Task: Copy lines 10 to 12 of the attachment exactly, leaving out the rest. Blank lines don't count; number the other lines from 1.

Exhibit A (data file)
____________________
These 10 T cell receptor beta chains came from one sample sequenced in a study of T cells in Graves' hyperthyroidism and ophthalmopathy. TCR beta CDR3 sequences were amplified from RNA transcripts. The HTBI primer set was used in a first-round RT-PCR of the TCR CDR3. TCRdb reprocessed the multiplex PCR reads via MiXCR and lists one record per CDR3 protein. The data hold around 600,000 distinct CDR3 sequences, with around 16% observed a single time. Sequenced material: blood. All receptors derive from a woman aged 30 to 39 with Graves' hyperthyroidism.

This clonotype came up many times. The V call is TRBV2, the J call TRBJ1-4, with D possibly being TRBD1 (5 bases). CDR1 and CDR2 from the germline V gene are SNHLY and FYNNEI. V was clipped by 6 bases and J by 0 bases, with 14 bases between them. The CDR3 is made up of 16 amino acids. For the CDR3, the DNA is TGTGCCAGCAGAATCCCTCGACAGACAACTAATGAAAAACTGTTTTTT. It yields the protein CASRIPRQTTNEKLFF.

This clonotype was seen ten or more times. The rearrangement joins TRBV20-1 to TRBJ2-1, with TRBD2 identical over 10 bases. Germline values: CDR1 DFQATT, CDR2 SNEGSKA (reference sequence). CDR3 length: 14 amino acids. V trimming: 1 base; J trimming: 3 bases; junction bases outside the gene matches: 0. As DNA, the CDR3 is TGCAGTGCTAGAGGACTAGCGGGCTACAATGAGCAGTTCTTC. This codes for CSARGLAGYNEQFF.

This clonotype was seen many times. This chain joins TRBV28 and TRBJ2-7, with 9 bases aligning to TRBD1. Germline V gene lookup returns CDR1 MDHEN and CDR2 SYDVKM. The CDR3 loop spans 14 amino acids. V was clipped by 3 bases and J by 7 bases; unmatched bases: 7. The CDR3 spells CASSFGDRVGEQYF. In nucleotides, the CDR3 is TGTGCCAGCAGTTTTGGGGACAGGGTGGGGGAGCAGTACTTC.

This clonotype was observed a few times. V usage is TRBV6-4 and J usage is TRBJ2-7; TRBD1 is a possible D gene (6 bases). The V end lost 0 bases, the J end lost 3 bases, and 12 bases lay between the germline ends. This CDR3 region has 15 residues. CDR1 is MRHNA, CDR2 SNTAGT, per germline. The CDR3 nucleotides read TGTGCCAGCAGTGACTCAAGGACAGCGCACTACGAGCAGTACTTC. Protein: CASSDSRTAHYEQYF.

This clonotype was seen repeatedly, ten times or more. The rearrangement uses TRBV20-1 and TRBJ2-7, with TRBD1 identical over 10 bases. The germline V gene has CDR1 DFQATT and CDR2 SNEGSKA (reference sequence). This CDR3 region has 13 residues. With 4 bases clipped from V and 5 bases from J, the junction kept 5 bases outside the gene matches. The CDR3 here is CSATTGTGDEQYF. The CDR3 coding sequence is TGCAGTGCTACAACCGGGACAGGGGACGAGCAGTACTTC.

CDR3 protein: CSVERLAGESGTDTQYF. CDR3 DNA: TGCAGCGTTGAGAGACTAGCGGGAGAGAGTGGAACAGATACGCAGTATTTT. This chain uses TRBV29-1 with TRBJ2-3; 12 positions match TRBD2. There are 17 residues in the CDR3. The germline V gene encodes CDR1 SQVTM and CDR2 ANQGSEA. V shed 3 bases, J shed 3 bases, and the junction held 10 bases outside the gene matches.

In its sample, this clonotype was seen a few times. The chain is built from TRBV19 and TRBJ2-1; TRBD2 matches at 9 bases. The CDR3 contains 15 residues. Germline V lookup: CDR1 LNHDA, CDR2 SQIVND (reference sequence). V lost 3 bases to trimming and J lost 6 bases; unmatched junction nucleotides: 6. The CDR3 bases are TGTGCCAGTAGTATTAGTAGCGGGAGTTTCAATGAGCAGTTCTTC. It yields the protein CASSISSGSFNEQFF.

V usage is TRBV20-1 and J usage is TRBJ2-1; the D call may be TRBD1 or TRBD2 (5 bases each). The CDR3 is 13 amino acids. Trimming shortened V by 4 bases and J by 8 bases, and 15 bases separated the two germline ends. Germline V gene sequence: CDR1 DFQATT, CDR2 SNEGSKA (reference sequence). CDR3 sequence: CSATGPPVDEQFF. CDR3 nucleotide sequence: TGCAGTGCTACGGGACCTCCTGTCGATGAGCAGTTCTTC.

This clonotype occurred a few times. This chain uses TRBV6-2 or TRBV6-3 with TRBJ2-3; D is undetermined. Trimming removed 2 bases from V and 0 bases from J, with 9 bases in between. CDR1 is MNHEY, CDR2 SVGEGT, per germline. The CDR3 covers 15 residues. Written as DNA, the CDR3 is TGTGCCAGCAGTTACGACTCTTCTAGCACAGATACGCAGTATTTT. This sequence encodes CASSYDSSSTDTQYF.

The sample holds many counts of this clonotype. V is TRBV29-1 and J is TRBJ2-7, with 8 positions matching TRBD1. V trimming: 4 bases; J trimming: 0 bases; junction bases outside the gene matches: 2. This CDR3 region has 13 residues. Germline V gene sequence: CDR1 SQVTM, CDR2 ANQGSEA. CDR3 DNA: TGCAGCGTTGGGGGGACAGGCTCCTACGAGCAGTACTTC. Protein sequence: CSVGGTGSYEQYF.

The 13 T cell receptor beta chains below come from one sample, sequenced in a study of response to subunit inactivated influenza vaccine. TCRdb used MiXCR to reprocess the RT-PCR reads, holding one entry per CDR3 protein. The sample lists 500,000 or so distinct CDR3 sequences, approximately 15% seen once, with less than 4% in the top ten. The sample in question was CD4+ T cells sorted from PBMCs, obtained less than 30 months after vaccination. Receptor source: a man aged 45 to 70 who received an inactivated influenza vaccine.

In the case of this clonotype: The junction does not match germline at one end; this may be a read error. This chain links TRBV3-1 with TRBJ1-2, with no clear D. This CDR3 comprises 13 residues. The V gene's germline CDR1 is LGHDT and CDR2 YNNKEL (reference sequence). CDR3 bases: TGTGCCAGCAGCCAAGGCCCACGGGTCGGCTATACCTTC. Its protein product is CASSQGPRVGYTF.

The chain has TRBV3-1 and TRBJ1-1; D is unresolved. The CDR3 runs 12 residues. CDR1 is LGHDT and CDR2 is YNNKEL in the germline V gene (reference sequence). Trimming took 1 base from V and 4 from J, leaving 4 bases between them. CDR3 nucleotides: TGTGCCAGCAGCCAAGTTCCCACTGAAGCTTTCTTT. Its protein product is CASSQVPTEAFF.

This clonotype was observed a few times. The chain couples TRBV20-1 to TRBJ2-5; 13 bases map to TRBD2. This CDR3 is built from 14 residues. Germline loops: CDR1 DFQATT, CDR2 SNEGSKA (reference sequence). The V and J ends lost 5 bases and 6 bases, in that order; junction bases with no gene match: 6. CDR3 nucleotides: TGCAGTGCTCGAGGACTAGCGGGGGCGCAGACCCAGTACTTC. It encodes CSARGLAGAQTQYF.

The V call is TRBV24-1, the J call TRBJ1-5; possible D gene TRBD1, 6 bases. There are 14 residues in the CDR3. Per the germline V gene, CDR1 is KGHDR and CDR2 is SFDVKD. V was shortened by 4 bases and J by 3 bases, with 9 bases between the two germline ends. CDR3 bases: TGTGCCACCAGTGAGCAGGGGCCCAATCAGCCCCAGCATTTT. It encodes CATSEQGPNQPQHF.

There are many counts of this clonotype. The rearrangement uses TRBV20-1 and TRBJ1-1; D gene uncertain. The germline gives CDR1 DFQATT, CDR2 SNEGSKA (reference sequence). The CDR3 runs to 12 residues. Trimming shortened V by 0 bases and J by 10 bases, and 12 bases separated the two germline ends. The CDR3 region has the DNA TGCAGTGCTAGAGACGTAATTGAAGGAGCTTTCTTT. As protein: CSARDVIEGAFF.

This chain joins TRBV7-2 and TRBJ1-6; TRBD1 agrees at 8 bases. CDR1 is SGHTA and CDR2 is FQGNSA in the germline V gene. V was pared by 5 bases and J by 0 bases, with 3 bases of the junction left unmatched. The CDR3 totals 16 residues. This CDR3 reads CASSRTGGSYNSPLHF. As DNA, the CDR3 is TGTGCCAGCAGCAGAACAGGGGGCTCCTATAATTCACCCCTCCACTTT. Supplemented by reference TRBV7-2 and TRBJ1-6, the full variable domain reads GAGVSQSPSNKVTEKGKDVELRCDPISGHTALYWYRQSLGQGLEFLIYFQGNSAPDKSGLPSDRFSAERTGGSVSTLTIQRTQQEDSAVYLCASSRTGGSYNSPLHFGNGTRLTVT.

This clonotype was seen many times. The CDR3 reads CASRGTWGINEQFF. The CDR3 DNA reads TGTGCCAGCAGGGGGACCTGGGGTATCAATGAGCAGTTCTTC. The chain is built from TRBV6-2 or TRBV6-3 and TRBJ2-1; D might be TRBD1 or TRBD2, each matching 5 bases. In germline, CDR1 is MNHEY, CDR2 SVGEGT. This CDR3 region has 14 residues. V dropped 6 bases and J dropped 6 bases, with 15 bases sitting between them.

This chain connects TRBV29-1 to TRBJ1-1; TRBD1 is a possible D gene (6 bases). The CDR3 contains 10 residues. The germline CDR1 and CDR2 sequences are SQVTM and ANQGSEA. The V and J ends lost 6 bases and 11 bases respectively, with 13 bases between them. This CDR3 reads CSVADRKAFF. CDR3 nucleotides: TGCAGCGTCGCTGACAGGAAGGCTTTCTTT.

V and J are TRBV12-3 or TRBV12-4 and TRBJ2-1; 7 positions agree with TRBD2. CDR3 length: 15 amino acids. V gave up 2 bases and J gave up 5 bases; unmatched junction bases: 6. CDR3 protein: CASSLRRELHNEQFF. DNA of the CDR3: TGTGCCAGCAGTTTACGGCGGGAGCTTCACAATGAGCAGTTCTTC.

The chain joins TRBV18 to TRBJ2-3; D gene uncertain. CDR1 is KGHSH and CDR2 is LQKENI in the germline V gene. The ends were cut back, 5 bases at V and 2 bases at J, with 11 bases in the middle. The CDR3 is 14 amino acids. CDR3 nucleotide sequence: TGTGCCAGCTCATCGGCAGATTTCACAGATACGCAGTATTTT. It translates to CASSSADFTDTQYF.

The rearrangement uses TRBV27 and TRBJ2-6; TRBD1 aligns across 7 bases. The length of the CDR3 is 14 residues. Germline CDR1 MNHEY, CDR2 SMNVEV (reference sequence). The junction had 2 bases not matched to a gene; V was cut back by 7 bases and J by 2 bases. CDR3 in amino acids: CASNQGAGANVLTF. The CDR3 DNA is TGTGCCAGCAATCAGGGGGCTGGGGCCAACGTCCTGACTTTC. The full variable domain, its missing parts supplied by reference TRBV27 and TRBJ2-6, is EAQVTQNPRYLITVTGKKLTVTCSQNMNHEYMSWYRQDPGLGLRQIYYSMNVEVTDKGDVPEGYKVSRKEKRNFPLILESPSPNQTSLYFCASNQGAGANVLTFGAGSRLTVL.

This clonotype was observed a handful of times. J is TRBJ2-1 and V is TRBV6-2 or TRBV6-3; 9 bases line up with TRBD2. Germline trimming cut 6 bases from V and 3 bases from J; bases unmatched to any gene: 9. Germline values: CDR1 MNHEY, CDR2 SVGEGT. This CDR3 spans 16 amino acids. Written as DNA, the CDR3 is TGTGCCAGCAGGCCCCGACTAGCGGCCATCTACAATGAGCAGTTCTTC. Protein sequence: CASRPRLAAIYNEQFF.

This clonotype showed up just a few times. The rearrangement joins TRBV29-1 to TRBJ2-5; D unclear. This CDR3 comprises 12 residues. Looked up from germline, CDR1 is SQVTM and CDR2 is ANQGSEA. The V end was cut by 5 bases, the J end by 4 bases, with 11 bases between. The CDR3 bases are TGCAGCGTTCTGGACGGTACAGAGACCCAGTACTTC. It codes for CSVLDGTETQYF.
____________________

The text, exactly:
This clonotype occurred a few times. This chain uses TRBV6-2 or TRBV6-3 with TRBJ2-3; D is undetermined. Trimming removed 2 bases from V and 0 bases from J, with 9 bases in between. CDR1 is MNHEY, CDR2 SVGEGT, per germline. The CDR3 covers 15 residues. Written as DNA, the CDR3 is TGTGCCAGCAGTTACGACTCTTCTAGCACAGATACGCAGTATTTT. This sequence encodes CASSYDSSSTDTQYF.

The sample holds many counts of this clonotype. V is TRBV29-1 and J is TRBJ2-7, with 8 positions matching TRBD1. V trimming: 4 bases; J trimming: 0 bases; junction bases outside the gene matches: 2. This CDR3 region has 13 residues. Germline V gene sequence: CDR1 SQVTM, CDR2 ANQGSEA. CDR3 DNA: TGCAGCGTTGGGGGGACAGGCTCCTACGAGCAGTACTTC. Protein sequence: CSVGGTGSYEQYF.

The 13 T cell receptor beta chains below come from one sample, sequenced in a study of response to subunit inactivated influenza vaccine. TCRdb used MiXCR to reprocess the RT-PCR reads, holding one entry per CDR3 protein. The sample lists 500,000 or so distinct CDR3 sequences, approximately 15% seen once, with less than 4% in the top ten. The sample in question was CD4+ T cells sorted from PBMCs, obtained less than 30 months after vaccination. Receptor source: a man aged 45 to 70 who received an inactivated influenza vaccine.